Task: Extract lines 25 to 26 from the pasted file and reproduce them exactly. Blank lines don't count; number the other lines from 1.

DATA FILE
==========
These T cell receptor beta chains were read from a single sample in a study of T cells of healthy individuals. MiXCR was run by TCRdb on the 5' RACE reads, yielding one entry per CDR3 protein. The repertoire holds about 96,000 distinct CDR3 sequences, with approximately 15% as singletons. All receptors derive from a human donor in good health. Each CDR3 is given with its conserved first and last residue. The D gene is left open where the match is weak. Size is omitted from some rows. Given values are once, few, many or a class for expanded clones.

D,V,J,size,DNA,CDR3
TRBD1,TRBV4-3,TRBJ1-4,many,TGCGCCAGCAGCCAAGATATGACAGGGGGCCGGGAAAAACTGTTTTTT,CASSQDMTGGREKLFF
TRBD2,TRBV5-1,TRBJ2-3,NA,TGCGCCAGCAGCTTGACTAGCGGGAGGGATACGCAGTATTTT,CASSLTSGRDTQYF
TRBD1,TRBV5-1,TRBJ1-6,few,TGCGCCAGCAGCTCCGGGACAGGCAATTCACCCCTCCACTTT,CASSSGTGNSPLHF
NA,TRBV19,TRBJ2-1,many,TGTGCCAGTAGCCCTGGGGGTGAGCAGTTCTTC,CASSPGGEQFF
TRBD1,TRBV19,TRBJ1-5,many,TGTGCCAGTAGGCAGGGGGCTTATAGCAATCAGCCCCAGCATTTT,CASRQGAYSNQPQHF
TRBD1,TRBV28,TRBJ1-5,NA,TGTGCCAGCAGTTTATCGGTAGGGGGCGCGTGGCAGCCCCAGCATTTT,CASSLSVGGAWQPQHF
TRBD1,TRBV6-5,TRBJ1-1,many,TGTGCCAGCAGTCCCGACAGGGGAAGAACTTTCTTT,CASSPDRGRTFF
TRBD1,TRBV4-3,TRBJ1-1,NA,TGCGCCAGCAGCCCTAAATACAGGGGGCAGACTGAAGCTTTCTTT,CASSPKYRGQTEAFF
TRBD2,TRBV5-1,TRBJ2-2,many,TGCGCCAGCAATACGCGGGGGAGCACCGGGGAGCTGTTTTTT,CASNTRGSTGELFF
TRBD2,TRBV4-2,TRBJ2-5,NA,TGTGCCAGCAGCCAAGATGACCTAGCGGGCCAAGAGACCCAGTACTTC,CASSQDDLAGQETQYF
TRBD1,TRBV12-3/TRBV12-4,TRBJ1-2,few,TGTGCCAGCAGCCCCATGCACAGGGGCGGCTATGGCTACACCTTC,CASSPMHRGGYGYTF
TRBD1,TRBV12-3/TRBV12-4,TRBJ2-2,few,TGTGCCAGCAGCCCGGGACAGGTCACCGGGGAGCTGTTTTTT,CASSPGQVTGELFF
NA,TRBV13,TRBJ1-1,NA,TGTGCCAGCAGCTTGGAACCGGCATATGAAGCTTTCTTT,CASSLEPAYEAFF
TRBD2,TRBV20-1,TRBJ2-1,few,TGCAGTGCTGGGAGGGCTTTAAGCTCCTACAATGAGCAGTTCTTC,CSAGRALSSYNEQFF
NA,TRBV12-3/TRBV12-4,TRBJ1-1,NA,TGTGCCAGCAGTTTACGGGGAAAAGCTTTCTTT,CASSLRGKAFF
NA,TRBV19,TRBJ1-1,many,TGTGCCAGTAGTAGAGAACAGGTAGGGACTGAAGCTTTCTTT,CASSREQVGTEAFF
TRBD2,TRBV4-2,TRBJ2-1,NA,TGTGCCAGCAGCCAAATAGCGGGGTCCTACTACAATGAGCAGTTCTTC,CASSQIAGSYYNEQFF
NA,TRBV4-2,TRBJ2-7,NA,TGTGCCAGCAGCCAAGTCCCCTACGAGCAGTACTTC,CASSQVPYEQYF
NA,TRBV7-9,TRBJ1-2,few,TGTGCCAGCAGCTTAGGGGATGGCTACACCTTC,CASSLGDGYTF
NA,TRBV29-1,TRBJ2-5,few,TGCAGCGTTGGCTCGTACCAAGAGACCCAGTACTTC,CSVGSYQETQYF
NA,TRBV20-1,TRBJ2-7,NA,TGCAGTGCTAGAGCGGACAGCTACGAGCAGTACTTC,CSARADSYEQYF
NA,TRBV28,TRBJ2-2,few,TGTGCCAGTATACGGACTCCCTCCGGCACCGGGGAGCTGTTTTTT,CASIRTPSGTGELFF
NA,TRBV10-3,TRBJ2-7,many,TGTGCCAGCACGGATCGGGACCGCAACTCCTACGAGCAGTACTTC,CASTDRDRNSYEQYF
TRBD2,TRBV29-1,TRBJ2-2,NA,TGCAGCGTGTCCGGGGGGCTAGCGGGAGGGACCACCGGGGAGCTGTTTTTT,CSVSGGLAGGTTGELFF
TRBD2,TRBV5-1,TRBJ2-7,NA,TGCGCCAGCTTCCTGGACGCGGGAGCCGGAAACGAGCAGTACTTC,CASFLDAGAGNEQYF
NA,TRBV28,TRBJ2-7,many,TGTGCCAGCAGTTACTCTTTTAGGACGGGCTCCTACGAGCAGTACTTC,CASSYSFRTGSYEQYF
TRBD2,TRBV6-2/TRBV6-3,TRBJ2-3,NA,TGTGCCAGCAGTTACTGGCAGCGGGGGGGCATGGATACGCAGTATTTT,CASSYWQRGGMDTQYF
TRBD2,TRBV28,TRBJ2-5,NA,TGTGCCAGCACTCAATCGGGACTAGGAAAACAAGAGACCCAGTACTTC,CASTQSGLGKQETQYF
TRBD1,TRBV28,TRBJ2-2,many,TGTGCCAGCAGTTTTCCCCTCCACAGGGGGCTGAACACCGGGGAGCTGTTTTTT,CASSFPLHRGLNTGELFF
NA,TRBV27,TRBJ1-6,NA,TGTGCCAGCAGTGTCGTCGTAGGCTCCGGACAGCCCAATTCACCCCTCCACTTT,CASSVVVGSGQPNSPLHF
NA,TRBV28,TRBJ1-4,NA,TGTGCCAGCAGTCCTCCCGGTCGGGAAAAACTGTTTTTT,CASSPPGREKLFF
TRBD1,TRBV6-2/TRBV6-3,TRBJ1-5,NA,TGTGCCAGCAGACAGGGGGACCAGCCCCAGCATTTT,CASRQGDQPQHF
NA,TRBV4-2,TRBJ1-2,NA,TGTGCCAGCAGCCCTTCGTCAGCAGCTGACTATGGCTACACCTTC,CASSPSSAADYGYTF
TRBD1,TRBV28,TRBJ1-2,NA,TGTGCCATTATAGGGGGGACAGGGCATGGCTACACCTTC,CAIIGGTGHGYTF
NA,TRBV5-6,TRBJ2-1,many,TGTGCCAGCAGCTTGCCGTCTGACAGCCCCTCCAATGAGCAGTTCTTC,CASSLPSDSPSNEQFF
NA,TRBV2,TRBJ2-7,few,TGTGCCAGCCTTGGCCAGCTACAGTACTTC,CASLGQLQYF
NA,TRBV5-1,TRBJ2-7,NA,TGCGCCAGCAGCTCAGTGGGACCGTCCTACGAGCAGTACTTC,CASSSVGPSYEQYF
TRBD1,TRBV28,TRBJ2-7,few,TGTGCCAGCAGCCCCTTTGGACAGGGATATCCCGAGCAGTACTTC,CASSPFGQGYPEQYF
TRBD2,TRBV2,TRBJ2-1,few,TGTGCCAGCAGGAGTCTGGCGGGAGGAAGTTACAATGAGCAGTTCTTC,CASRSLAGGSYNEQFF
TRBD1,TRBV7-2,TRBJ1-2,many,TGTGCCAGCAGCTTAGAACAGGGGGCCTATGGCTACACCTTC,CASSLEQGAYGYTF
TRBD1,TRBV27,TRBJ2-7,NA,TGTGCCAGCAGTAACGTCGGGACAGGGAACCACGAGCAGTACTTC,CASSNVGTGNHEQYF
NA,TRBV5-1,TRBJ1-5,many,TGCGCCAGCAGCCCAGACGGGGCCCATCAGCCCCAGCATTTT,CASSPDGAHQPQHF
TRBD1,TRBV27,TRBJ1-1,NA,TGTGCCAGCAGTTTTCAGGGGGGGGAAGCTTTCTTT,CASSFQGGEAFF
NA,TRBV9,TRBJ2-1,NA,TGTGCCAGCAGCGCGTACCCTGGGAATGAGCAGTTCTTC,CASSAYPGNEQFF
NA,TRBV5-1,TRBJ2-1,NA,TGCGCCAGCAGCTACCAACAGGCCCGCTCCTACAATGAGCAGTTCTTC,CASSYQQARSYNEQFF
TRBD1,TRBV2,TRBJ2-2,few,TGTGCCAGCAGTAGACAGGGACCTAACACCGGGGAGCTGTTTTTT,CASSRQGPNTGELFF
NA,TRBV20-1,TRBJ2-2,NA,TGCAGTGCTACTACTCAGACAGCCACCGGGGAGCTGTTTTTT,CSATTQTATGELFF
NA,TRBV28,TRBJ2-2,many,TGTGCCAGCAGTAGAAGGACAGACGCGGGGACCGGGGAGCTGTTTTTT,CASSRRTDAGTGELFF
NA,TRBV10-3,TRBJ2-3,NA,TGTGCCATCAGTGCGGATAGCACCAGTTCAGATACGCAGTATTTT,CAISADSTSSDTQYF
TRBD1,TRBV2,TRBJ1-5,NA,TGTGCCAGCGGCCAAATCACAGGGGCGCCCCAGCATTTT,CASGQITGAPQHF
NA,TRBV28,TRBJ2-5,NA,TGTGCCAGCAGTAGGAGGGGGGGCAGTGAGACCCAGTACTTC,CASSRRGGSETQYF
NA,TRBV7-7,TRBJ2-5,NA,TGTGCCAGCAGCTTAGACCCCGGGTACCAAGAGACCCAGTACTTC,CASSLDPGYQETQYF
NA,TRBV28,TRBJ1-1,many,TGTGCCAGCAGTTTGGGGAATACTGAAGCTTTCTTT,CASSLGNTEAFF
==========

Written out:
NA,TRBV10-3,TRBJ2-7,many,TGTGCCAGCACGGATCGGGACCGCAACTCCTACGAGCAGTACTTC,CASTDRDRNSYEQYF
TRBD2,TRBV29-1,TRBJ2-2,NA,TGCAGCGTGTCCGGGGGGCTAGCGGGAGGGACCACCGGGGAGCTGTTTTTT,CSVSGGLAGGTTGELFF